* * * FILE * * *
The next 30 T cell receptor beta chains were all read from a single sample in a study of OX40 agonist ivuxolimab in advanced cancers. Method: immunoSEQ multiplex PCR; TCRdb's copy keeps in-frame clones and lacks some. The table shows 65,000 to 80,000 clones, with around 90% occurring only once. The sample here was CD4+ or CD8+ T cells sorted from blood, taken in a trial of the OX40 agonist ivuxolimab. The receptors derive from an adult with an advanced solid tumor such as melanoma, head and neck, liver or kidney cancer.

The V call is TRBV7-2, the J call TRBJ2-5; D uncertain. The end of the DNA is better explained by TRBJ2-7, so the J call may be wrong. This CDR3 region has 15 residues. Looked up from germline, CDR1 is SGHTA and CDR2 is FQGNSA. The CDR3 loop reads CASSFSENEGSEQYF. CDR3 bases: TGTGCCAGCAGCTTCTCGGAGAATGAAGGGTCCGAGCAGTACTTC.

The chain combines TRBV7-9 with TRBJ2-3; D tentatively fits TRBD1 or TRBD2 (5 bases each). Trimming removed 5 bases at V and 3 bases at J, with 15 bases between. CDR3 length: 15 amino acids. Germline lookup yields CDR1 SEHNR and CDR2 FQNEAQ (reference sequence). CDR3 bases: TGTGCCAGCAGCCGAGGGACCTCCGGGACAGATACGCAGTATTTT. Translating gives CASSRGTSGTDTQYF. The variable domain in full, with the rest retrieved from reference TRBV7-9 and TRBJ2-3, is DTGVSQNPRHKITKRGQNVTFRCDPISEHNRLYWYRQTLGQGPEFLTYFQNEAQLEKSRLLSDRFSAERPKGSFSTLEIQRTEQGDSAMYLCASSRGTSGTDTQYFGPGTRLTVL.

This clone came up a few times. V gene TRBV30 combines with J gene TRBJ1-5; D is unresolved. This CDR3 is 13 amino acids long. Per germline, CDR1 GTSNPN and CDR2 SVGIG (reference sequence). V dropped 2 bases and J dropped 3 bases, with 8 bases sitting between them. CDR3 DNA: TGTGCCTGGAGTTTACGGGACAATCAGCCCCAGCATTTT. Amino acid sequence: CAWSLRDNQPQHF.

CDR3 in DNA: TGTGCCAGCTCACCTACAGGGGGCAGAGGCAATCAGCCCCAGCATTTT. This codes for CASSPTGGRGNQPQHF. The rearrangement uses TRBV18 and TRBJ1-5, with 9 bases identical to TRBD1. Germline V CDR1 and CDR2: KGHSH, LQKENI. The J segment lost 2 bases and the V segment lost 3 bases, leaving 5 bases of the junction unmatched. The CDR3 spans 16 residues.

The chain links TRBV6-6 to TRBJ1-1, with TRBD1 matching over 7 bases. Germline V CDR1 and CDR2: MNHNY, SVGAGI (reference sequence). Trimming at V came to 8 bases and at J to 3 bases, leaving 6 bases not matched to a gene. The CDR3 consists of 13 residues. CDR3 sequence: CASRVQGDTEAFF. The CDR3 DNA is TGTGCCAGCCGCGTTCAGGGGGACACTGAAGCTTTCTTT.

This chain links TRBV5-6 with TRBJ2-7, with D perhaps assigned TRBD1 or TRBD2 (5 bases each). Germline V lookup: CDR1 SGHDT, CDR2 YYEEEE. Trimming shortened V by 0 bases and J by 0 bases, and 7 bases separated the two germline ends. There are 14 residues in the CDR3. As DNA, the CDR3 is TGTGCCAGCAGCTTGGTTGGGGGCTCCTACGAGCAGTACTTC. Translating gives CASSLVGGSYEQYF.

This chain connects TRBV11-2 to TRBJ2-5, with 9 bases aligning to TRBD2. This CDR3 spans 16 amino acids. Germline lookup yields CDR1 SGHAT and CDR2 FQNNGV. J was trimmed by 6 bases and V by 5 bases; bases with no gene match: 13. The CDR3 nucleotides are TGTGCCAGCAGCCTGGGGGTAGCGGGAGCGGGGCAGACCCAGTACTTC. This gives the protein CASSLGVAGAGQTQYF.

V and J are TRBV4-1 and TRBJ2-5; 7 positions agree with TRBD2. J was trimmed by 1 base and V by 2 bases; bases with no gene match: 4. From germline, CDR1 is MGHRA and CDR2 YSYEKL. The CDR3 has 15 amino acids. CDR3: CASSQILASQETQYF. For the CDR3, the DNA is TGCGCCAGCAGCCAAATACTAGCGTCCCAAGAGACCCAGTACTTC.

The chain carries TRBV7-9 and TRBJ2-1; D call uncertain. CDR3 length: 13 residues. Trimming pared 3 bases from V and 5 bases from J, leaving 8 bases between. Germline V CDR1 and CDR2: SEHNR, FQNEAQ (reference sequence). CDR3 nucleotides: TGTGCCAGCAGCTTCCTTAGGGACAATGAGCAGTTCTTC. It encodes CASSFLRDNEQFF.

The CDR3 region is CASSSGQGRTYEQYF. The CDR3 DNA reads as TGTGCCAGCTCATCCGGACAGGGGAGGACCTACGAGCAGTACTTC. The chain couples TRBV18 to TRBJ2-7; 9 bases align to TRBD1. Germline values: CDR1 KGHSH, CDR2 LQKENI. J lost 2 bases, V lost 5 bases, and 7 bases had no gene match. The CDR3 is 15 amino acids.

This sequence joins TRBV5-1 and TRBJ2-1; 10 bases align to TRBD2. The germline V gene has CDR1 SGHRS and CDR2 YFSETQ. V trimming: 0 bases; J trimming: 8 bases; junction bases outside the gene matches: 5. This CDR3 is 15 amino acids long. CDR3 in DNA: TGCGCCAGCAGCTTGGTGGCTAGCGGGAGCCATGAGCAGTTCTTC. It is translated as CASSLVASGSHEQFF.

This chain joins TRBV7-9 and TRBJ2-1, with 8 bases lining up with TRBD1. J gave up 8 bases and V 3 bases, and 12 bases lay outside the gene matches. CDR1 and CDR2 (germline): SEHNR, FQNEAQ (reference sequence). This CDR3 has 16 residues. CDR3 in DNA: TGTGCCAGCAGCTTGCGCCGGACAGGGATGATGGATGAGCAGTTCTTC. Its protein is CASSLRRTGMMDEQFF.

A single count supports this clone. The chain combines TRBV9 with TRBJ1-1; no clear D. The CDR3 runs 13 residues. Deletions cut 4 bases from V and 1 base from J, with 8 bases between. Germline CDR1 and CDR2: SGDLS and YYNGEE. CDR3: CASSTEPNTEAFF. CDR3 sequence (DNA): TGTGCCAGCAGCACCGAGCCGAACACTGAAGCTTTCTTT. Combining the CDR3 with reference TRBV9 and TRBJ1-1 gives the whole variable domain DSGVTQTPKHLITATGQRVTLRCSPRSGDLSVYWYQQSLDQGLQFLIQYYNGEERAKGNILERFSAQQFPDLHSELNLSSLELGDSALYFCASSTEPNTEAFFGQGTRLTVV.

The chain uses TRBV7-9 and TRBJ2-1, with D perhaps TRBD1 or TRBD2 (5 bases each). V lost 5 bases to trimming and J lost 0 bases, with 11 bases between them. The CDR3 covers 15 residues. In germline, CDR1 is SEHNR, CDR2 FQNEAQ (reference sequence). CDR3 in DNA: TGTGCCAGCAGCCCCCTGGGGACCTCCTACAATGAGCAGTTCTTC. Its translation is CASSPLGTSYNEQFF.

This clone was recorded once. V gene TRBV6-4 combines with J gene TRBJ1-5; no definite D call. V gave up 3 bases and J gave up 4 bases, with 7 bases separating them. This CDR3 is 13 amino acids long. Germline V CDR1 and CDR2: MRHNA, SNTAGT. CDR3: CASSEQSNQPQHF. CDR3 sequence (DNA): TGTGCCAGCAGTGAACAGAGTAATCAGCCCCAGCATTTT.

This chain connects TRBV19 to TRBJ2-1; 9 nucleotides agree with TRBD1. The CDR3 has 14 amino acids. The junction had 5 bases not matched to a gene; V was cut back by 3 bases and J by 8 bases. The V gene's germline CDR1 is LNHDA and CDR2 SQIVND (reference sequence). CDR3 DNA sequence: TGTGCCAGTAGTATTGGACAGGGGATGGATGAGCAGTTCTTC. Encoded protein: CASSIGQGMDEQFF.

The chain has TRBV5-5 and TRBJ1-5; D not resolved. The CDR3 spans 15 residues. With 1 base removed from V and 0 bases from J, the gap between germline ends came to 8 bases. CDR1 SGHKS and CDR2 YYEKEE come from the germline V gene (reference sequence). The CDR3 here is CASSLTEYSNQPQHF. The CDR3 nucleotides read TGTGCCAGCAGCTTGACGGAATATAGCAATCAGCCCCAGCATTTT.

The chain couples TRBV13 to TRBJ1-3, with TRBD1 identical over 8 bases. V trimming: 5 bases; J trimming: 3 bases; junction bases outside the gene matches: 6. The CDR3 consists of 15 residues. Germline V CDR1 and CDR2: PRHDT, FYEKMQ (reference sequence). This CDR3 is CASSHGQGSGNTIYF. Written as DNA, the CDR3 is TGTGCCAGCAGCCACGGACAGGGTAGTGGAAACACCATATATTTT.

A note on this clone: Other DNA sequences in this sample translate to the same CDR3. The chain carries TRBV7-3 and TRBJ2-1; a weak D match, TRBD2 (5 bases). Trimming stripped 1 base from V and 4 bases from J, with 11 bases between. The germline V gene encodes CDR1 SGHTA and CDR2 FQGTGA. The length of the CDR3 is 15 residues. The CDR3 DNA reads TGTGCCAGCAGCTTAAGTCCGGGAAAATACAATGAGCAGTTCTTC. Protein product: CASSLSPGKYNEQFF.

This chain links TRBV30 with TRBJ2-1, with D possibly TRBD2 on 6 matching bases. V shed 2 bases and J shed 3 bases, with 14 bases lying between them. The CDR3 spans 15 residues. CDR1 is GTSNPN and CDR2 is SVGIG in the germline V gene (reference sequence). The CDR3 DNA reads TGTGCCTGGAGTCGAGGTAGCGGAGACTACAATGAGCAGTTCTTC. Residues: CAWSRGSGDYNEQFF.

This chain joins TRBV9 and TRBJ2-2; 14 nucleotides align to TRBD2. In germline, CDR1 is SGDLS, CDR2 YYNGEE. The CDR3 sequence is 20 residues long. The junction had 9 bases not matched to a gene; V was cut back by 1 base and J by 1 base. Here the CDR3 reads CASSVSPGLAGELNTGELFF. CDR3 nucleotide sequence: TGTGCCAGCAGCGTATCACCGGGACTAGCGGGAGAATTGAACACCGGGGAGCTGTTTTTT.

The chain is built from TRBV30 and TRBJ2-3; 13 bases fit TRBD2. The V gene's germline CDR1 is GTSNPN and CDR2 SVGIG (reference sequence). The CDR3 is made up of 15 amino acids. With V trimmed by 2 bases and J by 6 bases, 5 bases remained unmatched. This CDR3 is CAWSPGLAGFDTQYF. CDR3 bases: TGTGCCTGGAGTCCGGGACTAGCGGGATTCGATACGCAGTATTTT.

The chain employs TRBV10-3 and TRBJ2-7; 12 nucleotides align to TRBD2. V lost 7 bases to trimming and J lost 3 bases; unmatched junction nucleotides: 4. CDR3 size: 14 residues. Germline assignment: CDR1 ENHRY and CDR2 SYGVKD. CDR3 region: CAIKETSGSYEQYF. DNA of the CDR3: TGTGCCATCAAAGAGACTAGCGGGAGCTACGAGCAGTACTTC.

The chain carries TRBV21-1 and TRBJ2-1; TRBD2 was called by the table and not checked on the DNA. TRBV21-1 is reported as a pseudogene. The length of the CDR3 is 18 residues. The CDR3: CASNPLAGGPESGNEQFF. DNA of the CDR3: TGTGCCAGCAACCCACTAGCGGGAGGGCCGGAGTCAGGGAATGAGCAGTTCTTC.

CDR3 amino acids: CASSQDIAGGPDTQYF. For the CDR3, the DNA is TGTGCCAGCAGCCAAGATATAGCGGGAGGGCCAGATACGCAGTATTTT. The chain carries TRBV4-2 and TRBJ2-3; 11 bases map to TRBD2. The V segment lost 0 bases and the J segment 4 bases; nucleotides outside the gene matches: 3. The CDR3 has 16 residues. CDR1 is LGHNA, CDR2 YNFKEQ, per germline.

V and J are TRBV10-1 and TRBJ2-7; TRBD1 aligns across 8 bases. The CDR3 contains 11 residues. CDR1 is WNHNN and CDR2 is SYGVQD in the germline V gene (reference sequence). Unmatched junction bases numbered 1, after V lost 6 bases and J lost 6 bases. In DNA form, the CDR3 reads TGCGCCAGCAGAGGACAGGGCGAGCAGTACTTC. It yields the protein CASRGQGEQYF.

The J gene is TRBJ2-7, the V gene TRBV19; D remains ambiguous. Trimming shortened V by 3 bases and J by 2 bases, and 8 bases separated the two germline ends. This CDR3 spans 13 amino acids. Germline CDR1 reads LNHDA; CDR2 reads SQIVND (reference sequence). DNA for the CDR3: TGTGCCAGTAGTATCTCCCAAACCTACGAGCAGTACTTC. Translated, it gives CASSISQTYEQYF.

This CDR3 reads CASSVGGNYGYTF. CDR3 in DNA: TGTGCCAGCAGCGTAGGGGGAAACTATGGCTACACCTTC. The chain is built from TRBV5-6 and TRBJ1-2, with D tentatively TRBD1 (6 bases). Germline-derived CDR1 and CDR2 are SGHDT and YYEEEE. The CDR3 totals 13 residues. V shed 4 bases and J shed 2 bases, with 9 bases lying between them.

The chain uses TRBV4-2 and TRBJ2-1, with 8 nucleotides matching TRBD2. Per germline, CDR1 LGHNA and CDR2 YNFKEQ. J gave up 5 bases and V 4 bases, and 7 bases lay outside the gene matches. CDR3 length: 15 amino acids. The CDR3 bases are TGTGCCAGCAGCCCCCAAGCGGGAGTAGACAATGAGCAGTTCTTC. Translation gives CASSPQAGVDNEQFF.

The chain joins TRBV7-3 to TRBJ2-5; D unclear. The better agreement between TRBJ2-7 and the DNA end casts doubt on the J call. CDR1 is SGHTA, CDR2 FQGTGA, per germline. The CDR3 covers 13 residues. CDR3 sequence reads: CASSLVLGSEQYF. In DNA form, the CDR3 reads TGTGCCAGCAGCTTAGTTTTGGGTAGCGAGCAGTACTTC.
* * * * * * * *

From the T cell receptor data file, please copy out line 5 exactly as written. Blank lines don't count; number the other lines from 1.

CDR3 in DNA: TGTGCCAGCTCACCTACAGGGGGCAGAGGCAATCAGCCCCAGCATTTT. This codes for CASSPTGGRGNQPQHF. The rearrangement uses TRBV18 and TRBJ1-5, with 9 bases identical to TRBD1. Germline V CDR1 and CDR2: KGHSH, LQKENI. The J segment lost 2 bases and the V segment lost 3 bases, leaving 5 bases of the junction unmatched. The CDR3 spans 16 residues.